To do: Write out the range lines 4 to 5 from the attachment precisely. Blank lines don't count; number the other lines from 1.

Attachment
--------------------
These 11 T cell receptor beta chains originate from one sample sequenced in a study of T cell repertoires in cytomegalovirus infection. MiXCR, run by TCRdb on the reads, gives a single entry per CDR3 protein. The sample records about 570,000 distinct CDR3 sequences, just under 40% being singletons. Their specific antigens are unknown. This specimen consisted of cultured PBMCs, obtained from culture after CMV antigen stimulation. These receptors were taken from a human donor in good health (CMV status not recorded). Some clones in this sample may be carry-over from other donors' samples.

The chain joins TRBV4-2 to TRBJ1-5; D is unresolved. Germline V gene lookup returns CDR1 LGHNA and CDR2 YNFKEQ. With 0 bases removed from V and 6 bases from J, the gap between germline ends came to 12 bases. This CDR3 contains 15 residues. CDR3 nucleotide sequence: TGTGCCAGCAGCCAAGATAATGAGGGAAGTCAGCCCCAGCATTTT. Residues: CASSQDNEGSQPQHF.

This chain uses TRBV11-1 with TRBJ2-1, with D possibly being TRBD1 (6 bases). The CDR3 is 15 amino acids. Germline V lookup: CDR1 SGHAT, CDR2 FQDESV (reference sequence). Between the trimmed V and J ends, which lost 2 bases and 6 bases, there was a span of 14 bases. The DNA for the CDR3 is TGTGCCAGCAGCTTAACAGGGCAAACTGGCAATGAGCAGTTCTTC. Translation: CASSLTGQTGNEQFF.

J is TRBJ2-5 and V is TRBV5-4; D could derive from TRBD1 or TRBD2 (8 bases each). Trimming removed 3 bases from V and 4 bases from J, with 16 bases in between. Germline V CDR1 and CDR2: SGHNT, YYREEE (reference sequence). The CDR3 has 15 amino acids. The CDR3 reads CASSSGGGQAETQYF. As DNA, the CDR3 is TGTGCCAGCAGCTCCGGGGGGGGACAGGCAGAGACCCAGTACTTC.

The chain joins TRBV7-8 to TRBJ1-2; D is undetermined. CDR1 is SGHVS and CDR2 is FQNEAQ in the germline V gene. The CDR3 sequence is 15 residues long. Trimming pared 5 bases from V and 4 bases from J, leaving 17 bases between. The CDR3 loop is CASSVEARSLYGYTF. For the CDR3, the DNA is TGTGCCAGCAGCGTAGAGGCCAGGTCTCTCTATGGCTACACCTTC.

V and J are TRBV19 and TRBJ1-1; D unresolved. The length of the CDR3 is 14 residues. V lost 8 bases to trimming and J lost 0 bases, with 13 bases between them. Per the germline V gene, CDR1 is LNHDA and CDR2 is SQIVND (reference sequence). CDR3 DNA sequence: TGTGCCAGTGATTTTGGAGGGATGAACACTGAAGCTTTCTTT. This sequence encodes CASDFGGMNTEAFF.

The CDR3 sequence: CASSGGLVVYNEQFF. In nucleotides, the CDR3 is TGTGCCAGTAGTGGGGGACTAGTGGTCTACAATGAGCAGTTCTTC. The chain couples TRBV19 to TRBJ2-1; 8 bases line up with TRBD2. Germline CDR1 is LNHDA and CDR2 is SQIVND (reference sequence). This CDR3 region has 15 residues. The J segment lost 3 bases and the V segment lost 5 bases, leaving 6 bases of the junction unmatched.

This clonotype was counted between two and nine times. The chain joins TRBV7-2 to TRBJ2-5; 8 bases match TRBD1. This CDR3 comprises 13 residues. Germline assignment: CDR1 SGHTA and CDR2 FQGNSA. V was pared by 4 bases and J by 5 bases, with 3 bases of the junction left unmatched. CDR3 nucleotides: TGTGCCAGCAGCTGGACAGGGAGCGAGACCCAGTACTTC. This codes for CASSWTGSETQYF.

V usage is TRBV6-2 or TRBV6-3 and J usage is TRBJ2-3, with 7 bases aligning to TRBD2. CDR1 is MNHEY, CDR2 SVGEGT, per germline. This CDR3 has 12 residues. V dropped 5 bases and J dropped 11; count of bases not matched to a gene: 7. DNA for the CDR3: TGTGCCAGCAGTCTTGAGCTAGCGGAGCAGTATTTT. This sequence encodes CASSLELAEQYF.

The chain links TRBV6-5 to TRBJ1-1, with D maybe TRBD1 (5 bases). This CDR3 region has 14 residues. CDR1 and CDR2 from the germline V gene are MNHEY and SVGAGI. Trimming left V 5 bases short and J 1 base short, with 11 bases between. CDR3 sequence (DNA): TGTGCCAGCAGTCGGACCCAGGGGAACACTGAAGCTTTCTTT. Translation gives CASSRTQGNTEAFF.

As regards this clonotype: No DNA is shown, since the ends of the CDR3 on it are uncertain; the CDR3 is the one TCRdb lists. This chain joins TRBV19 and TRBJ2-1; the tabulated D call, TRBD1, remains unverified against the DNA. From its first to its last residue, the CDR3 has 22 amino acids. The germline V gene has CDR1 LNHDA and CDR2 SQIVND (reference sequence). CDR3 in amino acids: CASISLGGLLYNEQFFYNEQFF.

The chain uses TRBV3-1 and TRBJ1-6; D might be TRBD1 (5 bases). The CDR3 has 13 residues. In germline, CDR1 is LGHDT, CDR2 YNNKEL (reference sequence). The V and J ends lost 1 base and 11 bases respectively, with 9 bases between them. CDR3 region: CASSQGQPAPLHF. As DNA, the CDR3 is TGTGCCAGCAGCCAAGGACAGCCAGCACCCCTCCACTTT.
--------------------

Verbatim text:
J is TRBJ2-5 and V is TRBV5-4; D could derive from TRBD1 or TRBD2 (8 bases each). Trimming removed 3 bases from V and 4 bases from J, with 16 bases in between. Germline V CDR1 and CDR2: SGHNT, YYREEE (reference sequence). The CDR3 has 15 amino acids. The CDR3 reads CASSSGGGQAETQYF. As DNA, the CDR3 is TGTGCCAGCAGCTCCGGGGGGGGACAGGCAGAGACCCAGTACTTC.

The chain joins TRBV7-8 to TRBJ1-2; D is undetermined. CDR1 is SGHVS and CDR2 is FQNEAQ in the germline V gene. The CDR3 sequence is 15 residues long. Trimming pared 5 bases from V and 4 bases from J, leaving 17 bases between. The CDR3 loop is CASSVEARSLYGYTF. For the CDR3, the DNA is TGTGCCAGCAGCGTAGAGGCCAGGTCTCTCTATGGCTACACCTTC.